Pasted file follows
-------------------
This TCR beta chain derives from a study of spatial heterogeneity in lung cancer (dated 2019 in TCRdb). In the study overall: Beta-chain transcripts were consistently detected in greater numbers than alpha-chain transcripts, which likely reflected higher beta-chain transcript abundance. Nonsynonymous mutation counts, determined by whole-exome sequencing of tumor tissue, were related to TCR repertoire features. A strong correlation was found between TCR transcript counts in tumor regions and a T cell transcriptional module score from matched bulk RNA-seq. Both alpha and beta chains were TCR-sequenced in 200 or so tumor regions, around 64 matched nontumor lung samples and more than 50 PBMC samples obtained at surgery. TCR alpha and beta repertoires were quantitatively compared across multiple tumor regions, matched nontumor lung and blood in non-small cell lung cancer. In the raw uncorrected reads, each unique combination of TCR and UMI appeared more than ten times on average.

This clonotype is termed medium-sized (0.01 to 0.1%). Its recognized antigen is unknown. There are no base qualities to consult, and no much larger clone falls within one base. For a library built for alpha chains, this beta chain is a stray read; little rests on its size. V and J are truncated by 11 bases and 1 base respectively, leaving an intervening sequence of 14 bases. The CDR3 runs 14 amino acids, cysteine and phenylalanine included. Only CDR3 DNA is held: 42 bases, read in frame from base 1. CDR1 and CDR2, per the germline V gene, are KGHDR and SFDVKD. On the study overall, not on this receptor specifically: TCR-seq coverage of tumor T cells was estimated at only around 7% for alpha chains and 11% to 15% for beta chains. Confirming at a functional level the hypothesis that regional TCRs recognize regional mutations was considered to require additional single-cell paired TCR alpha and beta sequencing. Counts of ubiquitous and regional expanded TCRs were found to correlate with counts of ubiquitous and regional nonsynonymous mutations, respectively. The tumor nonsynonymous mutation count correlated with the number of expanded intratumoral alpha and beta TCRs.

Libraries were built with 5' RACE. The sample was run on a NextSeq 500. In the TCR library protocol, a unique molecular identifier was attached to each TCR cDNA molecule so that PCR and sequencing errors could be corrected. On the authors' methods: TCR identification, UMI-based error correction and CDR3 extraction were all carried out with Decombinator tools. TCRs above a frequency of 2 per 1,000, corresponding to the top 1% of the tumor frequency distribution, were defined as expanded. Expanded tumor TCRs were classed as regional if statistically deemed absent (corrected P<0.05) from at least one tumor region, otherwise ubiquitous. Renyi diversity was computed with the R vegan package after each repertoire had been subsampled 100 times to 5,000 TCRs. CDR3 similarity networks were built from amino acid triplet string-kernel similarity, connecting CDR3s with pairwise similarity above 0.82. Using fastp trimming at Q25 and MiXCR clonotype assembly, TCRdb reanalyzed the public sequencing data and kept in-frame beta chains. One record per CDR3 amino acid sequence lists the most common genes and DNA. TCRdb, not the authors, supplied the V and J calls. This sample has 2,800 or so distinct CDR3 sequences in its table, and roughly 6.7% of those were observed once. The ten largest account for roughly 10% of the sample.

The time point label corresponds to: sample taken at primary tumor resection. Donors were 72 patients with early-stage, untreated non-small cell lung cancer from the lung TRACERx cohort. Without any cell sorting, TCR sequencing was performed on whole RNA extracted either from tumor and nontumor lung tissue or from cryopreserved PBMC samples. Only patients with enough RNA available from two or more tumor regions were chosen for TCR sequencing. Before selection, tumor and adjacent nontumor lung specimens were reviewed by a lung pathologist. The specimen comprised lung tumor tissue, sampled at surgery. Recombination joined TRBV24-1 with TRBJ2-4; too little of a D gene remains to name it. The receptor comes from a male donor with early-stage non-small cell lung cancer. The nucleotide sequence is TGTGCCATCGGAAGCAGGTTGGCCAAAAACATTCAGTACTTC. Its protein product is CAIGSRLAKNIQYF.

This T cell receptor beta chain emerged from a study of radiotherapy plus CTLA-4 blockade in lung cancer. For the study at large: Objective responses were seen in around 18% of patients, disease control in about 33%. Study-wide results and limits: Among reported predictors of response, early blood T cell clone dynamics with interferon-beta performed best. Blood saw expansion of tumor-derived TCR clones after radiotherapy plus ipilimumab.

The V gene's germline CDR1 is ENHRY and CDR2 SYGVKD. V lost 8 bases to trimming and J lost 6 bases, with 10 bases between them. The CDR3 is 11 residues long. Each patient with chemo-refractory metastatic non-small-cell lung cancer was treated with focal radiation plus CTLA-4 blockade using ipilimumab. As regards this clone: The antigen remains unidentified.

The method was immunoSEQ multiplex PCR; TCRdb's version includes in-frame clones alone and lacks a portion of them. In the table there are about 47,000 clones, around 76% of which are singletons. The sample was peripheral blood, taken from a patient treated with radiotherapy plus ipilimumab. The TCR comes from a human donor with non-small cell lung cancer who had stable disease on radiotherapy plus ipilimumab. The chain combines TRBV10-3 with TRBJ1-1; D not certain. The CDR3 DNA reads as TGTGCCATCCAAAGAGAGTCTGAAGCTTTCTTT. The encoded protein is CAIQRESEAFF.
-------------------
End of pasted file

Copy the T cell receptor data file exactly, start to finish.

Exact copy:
This TCR beta chain derives from a study of spatial heterogeneity in lung cancer (dated 2019 in TCRdb). In the study overall: Beta-chain transcripts were consistently detected in greater numbers than alpha-chain transcripts, which likely reflected higher beta-chain transcript abundance. Nonsynonymous mutation counts, determined by whole-exome sequencing of tumor tissue, were related to TCR repertoire features. A strong correlation was found between TCR transcript counts in tumor regions and a T cell transcriptional module score from matched bulk RNA-seq. Both alpha and beta chains were TCR-sequenced in 200 or so tumor regions, around 64 matched nontumor lung samples and more than 50 PBMC samples obtained at surgery. TCR alpha and beta repertoires were quantitatively compared across multiple tumor regions, matched nontumor lung and blood in non-small cell lung cancer. In the raw uncorrected reads, each unique combination of TCR and UMI appeared more than ten times on average.

This clonotype is termed medium-sized (0.01 to 0.1%). Its recognized antigen is unknown. There are no base qualities to consult, and no much larger clone falls within one base. For a library built for alpha chains, this beta chain is a stray read; little rests on its size. V and J are truncated by 11 bases and 1 base respectively, leaving an intervening sequence of 14 bases. The CDR3 runs 14 amino acids, cysteine and phenylalanine included. Only CDR3 DNA is held: 42 bases, read in frame from base 1. CDR1 and CDR2, per the germline V gene, are KGHDR and SFDVKD. On the study overall, not on this receptor specifically: TCR-seq coverage of tumor T cells was estimated at only around 7% for alpha chains and 11% to 15% for beta chains. Confirming at a functional level the hypothesis that regional TCRs recognize regional mutations was considered to require additional single-cell paired TCR alpha and beta sequencing. Counts of ubiquitous and regional expanded TCRs were found to correlate with counts of ubiquitous and regional nonsynonymous mutations, respectively. The tumor nonsynonymous mutation count correlated with the number of expanded intratumoral alpha and beta TCRs.

Libraries were built with 5' RACE. The sample was run on a NextSeq 500. In the TCR library protocol, a unique molecular identifier was attached to each TCR cDNA molecule so that PCR and sequencing errors could be corrected. On the authors' methods: TCR identification, UMI-based error correction and CDR3 extraction were all carried out with Decombinator tools. TCRs above a frequency of 2 per 1,000, corresponding to the top 1% of the tumor frequency distribution, were defined as expanded. Expanded tumor TCRs were classed as regional if statistically deemed absent (corrected P<0.05) from at least one tumor region, otherwise ubiquitous. Renyi diversity was computed with the R vegan package after each repertoire had been subsampled 100 times to 5,000 TCRs. CDR3 similarity networks were built from amino acid triplet string-kernel similarity, connecting CDR3s with pairwise similarity above 0.82. Using fastp trimming at Q25 and MiXCR clonotype assembly, TCRdb reanalyzed the public sequencing data and kept in-frame beta chains. One record per CDR3 amino acid sequence lists the most common genes and DNA. TCRdb, not the authors, supplied the V and J calls. This sample has 2,800 or so distinct CDR3 sequences in its table, and roughly 6.7% of those were observed once. The ten largest account for roughly 10% of the sample.

The time point label corresponds to: sample taken at primary tumor resection. Donors were 72 patients with early-stage, untreated non-small cell lung cancer from the lung TRACERx cohort. Without any cell sorting, TCR sequencing was performed on whole RNA extracted either from tumor and nontumor lung tissue or from cryopreserved PBMC samples. Only patients with enough RNA available from two or more tumor regions were chosen for TCR sequencing. Before selection, tumor and adjacent nontumor lung specimens were reviewed by a lung pathologist. The specimen comprised lung tumor tissue, sampled at surgery. Recombination joined TRBV24-1 with TRBJ2-4; too little of a D gene remains to name it. The receptor comes from a male donor with early-stage non-small cell lung cancer. The nucleotide sequence is TGTGCCATCGGAAGCAGGTTGGCCAAAAACATTCAGTACTTC. Its protein product is CAIGSRLAKNIQYF.

This T cell receptor beta chain emerged from a study of radiotherapy plus CTLA-4 blockade in lung cancer. For the study at large: Objective responses were seen in around 18% of patients, disease control in about 33%. Study-wide results and limits: Among reported predictors of response, early blood T cell clone dynamics with interferon-beta performed best. Blood saw expansion of tumor-derived TCR clones after radiotherapy plus ipilimumab.

The V gene's germline CDR1 is ENHRY and CDR2 SYGVKD. V lost 8 bases to trimming and J lost 6 bases, with 10 bases between them. The CDR3 is 11 residues long. Each patient with chemo-refractory metastatic non-small-cell lung cancer was treated with focal radiation plus CTLA-4 blockade using ipilimumab. As regards this clone: The antigen remains unidentified.

The method was immunoSEQ multiplex PCR; TCRdb's version includes in-frame clones alone and lacks a portion of them. In the table there are about 47,000 clones, around 76% of which are singletons. The sample was peripheral blood, taken from a patient treated with radiotherapy plus ipilimumab. The TCR comes from a human donor with non-small cell lung cancer who had stable disease on radiotherapy plus ipilimumab. The chain combines TRBV10-3 with TRBJ1-1; D not certain. The CDR3 DNA reads as TGTGCCATCCAAAGAGAGTCTGAAGCTTTCTTT. The encoded protein is CAIQRESEAFF.